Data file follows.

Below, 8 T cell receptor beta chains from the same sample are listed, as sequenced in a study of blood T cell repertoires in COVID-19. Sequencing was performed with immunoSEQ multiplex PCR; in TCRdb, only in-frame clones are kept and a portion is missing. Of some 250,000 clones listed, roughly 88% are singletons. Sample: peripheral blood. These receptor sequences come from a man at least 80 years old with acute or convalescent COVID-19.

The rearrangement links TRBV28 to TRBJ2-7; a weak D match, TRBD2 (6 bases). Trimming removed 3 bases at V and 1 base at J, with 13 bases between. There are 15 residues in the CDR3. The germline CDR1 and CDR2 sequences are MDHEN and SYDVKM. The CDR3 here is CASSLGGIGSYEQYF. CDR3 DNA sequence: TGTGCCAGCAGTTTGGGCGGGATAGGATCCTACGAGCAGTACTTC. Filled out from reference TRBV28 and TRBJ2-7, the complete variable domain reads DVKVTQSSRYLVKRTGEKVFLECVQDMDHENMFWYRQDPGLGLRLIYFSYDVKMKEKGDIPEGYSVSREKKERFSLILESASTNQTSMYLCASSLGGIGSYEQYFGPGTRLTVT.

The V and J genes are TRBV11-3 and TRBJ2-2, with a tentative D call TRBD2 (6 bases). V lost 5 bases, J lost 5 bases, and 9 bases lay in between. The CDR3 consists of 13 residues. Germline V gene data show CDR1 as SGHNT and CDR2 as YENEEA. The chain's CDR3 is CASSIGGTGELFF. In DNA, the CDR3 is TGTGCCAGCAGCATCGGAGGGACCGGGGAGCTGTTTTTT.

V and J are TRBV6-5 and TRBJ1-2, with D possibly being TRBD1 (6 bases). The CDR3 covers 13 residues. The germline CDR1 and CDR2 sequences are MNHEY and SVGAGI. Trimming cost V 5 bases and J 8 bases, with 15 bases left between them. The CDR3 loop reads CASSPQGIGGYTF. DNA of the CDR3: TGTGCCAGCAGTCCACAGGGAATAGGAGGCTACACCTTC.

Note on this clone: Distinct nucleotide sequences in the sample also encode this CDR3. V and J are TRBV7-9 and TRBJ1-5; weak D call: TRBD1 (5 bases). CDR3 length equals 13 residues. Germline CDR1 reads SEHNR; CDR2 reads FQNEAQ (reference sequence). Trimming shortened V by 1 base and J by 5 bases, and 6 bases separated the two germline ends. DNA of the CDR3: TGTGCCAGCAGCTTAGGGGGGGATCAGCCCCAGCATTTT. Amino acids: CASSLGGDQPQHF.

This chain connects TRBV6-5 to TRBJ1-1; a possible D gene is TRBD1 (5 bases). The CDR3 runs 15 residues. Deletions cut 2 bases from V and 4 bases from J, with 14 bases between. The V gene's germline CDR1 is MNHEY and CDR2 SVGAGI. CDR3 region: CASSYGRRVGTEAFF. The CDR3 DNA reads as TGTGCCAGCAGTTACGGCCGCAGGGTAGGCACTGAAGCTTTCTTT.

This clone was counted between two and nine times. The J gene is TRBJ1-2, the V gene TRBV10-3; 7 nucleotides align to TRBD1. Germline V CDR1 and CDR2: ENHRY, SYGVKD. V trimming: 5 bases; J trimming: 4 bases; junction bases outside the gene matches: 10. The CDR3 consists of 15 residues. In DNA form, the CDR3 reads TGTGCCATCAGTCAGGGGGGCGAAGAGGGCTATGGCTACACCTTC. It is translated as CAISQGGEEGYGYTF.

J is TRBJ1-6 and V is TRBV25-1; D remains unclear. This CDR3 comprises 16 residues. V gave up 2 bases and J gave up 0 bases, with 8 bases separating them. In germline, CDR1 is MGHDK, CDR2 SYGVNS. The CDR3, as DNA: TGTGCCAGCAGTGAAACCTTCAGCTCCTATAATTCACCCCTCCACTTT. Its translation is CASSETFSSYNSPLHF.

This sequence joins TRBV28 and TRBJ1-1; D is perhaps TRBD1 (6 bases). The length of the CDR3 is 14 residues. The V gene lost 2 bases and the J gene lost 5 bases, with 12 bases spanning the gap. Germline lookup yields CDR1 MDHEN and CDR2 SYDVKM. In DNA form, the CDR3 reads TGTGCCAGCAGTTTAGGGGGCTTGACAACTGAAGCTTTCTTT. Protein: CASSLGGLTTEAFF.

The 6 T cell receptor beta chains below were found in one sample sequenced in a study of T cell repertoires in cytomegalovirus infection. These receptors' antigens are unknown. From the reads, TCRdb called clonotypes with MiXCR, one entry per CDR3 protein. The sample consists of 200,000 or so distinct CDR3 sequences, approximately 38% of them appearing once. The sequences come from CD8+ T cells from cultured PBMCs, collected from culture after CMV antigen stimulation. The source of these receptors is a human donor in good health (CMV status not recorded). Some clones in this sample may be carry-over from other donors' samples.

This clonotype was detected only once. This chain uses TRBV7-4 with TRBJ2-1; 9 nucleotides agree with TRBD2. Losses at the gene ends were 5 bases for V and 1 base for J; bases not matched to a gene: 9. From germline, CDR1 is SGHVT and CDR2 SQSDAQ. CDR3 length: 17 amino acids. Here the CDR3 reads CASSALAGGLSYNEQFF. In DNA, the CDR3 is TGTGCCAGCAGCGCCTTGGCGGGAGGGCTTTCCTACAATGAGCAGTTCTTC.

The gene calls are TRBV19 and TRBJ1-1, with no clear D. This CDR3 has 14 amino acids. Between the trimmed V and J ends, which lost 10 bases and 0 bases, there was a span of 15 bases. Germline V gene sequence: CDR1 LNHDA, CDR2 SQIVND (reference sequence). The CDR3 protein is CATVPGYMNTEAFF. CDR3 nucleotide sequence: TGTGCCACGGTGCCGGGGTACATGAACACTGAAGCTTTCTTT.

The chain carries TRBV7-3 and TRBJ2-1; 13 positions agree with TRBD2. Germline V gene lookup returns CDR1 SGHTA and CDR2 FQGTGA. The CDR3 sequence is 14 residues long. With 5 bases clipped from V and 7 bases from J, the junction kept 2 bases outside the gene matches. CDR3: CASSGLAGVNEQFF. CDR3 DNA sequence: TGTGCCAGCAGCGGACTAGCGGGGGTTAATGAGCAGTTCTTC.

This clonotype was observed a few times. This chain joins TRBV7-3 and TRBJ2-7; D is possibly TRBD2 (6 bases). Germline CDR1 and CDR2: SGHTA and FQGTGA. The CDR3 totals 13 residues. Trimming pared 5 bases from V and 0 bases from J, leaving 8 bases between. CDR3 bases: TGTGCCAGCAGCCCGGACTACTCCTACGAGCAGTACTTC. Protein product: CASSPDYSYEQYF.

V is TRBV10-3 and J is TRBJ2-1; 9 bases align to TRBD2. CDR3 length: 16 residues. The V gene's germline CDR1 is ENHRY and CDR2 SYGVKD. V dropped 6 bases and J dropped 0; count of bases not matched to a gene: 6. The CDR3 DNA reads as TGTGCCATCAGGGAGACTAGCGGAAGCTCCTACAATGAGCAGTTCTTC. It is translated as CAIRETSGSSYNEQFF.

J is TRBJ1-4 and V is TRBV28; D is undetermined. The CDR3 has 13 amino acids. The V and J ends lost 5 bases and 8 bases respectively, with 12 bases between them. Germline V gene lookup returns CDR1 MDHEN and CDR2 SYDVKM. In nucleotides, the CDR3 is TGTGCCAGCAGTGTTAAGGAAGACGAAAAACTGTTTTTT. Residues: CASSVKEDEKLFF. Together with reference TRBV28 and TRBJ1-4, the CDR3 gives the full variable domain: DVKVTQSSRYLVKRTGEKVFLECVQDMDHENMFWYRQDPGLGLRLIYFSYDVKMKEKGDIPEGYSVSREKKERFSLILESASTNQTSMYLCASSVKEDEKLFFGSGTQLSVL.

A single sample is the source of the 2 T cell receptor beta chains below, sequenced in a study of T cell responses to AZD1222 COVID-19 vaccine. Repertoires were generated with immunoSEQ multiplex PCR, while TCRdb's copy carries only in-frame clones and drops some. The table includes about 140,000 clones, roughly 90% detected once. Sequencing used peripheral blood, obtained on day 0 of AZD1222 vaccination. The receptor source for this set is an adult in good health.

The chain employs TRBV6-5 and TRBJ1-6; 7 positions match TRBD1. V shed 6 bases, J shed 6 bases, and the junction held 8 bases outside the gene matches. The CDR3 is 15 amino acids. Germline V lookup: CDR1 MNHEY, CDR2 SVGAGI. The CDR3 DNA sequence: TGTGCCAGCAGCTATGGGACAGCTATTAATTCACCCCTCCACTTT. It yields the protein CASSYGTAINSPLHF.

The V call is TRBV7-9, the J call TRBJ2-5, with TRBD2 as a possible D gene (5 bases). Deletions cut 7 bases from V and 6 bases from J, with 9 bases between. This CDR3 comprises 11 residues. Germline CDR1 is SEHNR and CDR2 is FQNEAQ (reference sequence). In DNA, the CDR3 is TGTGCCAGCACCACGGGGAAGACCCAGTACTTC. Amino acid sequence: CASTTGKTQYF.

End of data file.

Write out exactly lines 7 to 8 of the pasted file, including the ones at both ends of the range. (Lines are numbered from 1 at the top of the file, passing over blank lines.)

This clone was counted between two and nine times. The J gene is TRBJ1-2, the V gene TRBV10-3; 7 nucleotides align to TRBD1. Germline V CDR1 and CDR2: ENHRY, SYGVKD. V trimming: 5 bases; J trimming: 4 bases; junction bases outside the gene matches: 10. The CDR3 consists of 15 residues. In DNA form, the CDR3 reads TGTGCCATCAGTCAGGGGGGCGAAGAGGGCTATGGCTACACCTTC. It is translated as CAISQGGEEGYGYTF.

J is TRBJ1-6 and V is TRBV25-1; D remains unclear. This CDR3 comprises 16 residues. V gave up 2 bases and J gave up 0 bases, with 8 bases separating them. In germline, CDR1 is MGHDK, CDR2 SYGVNS. The CDR3, as DNA: TGTGCCAGCAGTGAAACCTTCAGCTCCTATAATTCACCCCTCCACTTT. Its translation is CASSETFSSYNSPLHF.